I have been asked why do we do things differently at the end of Communion time; why I purify the vessels while everyone is still present. Because we are trying to teach by our actions. The Real Presence of Jesus in the Eucharist is one of the most important teachings of the Church. And yet it is often not taken seriously by many Catholics. In fact, recent surveys in the United States show that 45-50% of Catholics do not know the Church's teaching on the True Presence of Christ in the Eucharist. Overall, over a third of Catholics do not believe in this teaching. This is why we want to show due reverence to the Lord's True Presence. Purifying the vessels at the altar, as you see me do every Sunday, is one way that we emphasize this truth beyond just our words. We walk the walk. I recently received a message from someone who found a deeper insight into this practice. It is based off reflection of the Mass, particularly how we can draw analogies to the Gospel stories through what we do at Mass; for example, the readings and homily are like Jesus' preaching ministry: He is still teaching us today. Below is the e-mail I received from one of your fellow parishioners.
"I used to get restless when you purified the sacred vessels after communion during the 9:30 Sunday Mass. It takes a while and I lost focus. Then I had a thought, which came from reading the visionary Maria Valtorta. As you carefully collect the bits of the Precious Body and drops of the Precious Blood and rinse the vessels with water, it recalls the image of Our Lady holding the Body of her Son, which has been taken down from the cross. With her tears and her veil, she cleansed the Lord's Blood from his lifeless Body. I don't get restless any more."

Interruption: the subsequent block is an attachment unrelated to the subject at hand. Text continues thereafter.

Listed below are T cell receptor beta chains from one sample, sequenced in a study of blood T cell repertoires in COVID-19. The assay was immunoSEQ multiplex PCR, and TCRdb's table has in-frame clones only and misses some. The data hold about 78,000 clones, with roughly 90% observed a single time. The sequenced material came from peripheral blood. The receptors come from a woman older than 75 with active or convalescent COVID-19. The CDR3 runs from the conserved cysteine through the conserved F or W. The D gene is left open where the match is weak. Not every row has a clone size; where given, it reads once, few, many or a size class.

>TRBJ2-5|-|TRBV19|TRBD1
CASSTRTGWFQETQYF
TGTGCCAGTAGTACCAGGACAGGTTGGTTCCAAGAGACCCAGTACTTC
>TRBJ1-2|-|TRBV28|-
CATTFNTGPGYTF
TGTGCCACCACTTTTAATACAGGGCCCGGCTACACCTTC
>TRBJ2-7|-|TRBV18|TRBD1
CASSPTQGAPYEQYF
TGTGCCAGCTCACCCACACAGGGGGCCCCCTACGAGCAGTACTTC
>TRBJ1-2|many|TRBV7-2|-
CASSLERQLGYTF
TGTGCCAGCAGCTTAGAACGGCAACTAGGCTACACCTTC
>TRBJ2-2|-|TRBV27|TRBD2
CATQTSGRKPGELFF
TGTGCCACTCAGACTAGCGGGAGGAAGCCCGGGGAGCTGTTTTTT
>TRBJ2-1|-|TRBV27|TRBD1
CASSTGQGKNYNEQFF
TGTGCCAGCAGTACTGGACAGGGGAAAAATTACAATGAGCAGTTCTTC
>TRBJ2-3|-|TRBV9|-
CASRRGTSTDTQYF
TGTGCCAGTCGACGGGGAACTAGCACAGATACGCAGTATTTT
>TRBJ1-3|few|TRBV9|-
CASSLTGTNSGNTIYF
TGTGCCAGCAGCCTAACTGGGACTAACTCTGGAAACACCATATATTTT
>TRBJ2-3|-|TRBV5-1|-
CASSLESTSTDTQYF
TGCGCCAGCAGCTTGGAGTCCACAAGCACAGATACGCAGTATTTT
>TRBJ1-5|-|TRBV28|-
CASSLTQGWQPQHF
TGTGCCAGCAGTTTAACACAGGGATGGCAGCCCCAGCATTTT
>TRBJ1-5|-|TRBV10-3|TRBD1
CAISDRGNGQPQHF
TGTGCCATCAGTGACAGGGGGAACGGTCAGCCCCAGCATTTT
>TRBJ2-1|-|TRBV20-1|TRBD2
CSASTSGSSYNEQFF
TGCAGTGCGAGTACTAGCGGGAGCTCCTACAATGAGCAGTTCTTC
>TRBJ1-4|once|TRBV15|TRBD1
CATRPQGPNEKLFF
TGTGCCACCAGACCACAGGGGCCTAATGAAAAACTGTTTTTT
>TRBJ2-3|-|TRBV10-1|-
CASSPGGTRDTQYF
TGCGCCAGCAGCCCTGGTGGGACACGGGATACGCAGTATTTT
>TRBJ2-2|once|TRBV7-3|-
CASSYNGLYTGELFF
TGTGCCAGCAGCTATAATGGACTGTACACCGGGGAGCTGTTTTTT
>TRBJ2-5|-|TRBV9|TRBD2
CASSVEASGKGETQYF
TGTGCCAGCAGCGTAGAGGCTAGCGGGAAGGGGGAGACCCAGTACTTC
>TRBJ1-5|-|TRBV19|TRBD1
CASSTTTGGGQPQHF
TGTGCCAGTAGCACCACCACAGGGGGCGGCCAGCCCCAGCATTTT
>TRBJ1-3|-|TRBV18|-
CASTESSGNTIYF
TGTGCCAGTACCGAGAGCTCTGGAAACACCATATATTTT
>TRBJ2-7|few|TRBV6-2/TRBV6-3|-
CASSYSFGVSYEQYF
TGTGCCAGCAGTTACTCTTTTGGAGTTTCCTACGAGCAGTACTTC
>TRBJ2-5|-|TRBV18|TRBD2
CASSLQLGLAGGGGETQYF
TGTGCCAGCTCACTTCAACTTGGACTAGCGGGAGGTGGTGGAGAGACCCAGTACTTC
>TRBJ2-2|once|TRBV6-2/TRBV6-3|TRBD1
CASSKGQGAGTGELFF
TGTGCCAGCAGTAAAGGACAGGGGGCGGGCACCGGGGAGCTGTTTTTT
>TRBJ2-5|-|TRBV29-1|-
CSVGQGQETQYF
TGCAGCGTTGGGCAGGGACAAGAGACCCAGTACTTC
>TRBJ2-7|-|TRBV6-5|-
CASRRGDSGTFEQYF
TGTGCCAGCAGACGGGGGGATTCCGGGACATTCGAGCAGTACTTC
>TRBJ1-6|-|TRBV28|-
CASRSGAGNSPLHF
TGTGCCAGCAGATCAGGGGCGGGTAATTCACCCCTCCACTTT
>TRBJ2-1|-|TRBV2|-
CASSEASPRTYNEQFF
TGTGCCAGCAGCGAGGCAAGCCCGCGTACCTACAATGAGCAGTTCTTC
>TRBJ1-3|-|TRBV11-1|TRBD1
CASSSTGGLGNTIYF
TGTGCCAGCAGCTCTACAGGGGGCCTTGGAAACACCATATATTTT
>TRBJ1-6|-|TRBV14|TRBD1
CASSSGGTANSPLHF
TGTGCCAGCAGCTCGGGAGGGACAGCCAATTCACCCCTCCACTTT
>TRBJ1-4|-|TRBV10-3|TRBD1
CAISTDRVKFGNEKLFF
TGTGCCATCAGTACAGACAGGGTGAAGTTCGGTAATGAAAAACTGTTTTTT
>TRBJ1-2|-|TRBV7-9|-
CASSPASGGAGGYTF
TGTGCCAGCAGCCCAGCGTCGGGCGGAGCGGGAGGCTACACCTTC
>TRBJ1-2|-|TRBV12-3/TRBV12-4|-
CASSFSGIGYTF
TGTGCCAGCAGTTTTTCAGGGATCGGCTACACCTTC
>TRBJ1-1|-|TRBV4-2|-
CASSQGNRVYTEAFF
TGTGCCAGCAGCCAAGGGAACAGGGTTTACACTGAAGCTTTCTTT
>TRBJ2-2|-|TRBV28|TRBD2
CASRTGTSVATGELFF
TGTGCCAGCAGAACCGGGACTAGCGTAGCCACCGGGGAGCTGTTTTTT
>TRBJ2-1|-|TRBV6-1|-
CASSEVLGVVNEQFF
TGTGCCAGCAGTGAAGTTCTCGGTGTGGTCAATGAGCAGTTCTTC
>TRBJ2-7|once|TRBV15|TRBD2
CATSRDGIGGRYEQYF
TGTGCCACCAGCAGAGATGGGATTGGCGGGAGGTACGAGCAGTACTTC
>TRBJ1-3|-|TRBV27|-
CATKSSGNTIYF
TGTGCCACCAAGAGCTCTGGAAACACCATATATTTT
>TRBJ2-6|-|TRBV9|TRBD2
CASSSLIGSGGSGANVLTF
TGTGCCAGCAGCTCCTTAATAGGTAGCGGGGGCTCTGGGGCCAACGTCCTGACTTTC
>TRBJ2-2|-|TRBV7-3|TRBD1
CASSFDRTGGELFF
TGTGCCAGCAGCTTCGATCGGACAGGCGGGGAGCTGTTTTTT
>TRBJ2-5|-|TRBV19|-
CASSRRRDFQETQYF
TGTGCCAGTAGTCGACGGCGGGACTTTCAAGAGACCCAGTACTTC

I realize that there are many parishes that do not purify during Mass, but rather choose to do so afterwards. You may have guests who have never witnessed this event and can use this opportunity to emphasize the teaching about the Lord's True Presence in the Eucharist. Explain that this indeed does happen at every Mass around the world (or else the priest is in trouble!), even if we don't see it after Communion.
If you are traveling for Christmas, pay attention the differences and reflect on what it teaches us. Perhaps the new environment can offer you some profound insights into the beauty of the Mass. If I don't get to greet you personally, have a wonderful start to the Christmas season. Until then, Happy Advent!
Saint Thérèse, the little flower, pray for us!